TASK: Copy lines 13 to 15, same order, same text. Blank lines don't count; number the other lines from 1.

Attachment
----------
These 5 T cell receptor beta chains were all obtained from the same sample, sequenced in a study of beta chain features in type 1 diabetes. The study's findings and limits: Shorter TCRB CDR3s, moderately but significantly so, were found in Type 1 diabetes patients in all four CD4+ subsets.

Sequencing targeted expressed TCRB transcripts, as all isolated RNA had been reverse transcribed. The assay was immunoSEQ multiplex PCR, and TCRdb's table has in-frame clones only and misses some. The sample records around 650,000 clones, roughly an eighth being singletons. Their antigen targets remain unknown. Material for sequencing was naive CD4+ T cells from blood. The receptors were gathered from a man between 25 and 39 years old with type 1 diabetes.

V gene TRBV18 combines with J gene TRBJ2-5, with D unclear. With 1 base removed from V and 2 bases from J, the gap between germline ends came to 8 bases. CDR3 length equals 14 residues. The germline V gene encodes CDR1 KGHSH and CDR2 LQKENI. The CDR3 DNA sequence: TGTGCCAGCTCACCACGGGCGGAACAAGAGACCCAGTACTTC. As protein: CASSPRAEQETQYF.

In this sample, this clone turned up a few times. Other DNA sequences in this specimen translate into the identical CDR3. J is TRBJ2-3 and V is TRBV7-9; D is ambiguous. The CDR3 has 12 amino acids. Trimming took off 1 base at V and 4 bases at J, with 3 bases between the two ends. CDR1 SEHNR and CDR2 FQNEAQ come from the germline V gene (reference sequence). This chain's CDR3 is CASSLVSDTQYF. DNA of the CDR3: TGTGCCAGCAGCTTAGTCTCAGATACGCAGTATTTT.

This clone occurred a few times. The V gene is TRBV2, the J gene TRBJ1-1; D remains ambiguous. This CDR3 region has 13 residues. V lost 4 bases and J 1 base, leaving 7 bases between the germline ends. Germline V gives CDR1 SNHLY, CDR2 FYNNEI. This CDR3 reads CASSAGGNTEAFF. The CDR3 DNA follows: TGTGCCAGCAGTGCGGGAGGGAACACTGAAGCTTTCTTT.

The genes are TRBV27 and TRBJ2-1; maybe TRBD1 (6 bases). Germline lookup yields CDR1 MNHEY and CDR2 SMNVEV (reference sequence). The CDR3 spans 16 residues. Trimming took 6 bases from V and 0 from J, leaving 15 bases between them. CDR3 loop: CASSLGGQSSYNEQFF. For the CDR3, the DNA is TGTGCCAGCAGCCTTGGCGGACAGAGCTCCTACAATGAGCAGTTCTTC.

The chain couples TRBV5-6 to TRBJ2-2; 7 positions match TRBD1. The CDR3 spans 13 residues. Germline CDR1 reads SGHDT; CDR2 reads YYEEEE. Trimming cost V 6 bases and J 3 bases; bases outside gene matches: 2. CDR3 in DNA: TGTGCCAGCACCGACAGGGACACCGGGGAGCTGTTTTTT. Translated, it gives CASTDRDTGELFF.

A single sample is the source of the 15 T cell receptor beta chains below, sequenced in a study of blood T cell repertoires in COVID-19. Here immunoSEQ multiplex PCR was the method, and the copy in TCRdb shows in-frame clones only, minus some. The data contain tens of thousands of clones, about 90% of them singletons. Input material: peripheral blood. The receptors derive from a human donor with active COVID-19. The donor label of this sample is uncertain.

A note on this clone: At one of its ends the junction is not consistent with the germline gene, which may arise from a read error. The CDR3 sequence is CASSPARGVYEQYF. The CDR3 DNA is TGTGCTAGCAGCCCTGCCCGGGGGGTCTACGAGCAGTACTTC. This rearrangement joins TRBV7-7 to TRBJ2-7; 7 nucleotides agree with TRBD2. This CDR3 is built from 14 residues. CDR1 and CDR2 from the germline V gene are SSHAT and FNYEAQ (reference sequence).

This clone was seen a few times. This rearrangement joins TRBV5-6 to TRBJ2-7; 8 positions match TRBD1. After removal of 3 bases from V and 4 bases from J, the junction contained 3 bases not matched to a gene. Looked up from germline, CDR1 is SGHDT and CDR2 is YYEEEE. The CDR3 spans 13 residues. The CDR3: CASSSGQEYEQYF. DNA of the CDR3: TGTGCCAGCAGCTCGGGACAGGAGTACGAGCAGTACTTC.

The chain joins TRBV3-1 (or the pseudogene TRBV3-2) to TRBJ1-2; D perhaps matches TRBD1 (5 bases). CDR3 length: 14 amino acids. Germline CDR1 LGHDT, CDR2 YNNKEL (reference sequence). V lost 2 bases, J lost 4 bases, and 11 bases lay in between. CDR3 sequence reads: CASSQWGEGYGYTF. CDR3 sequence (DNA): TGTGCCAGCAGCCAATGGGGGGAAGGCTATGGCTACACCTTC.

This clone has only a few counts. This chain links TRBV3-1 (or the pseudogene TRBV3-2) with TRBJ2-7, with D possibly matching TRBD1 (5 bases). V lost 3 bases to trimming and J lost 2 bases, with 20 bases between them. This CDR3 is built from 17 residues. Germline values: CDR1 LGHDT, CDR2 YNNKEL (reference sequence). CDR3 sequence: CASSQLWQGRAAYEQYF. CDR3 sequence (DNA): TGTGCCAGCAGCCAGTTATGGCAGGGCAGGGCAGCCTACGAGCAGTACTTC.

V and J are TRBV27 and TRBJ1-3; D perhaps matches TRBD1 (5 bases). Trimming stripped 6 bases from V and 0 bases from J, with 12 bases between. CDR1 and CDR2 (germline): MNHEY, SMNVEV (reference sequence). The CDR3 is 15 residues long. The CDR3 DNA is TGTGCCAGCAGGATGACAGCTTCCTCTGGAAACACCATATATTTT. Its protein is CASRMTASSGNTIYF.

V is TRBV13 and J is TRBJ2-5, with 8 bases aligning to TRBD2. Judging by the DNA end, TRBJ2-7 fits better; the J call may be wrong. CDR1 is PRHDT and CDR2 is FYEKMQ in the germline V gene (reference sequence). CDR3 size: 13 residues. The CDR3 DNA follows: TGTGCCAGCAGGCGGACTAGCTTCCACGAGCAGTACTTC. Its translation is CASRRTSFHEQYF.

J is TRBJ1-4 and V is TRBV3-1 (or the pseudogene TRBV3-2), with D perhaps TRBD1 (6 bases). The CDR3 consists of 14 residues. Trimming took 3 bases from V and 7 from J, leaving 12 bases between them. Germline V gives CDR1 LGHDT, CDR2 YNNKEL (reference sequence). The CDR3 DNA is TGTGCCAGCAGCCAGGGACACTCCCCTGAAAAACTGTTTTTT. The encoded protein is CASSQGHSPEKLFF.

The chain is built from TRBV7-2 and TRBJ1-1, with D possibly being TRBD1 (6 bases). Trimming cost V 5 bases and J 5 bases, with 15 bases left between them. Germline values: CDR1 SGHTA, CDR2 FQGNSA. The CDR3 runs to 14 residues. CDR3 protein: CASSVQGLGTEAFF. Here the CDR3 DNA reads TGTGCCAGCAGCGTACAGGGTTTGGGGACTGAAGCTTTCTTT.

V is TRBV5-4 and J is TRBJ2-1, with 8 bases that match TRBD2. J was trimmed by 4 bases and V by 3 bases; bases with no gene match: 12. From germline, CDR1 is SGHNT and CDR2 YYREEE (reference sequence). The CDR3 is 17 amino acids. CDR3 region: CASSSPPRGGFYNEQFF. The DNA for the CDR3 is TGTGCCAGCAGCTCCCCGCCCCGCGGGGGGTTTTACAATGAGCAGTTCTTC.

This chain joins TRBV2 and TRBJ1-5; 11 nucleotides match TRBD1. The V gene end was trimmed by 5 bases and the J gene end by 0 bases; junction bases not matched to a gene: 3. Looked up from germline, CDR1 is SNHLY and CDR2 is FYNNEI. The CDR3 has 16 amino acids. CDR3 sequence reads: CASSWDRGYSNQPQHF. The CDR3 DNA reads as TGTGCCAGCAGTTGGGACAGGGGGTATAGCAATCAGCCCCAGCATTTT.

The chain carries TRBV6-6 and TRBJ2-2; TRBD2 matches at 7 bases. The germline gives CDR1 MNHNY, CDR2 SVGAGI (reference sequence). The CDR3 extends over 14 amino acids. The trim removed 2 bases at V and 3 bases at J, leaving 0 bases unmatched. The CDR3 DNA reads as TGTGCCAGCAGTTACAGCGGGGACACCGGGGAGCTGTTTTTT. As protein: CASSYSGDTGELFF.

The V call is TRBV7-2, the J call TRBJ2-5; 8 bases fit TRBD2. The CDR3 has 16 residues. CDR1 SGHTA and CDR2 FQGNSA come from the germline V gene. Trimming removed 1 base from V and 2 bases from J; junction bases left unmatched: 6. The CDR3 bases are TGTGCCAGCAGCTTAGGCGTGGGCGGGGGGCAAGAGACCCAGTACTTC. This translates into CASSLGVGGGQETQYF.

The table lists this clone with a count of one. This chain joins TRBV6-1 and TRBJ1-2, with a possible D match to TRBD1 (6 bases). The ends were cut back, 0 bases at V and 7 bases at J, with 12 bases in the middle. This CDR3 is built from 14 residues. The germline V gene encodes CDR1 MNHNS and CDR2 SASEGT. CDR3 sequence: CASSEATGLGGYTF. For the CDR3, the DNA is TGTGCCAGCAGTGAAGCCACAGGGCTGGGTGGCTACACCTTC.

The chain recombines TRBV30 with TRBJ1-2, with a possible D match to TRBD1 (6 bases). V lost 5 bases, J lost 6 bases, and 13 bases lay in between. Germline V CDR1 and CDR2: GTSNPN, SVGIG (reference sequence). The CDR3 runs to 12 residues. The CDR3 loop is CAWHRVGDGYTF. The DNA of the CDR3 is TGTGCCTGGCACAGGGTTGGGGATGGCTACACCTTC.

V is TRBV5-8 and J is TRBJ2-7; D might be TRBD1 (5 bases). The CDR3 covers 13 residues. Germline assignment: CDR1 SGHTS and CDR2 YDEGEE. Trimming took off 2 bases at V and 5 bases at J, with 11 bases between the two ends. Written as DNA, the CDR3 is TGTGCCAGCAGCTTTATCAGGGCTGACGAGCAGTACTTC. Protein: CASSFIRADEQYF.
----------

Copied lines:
V and J are TRBV27 and TRBJ1-3; D perhaps matches TRBD1 (5 bases). Trimming stripped 6 bases from V and 0 bases from J, with 12 bases between. CDR1 and CDR2 (germline): MNHEY, SMNVEV (reference sequence). The CDR3 is 15 residues long. The CDR3 DNA is TGTGCCAGCAGGATGACAGCTTCCTCTGGAAACACCATATATTTT. Its protein is CASRMTASSGNTIYF.

V is TRBV13 and J is TRBJ2-5, with 8 bases aligning to TRBD2. Judging by the DNA end, TRBJ2-7 fits better; the J call may be wrong. CDR1 is PRHDT and CDR2 is FYEKMQ in the germline V gene (reference sequence). CDR3 size: 13 residues. The CDR3 DNA follows: TGTGCCAGCAGGCGGACTAGCTTCCACGAGCAGTACTTC. Its translation is CASRRTSFHEQYF.

J is TRBJ1-4 and V is TRBV3-1 (or the pseudogene TRBV3-2), with D perhaps TRBD1 (6 bases). The CDR3 consists of 14 residues. Trimming took 3 bases from V and 7 from J, leaving 12 bases between them. Germline V gives CDR1 LGHDT, CDR2 YNNKEL (reference sequence). The CDR3 DNA is TGTGCCAGCAGCCAGGGACACTCCCCTGAAAAACTGTTTTTT. The encoded protein is CASSQGHSPEKLFF.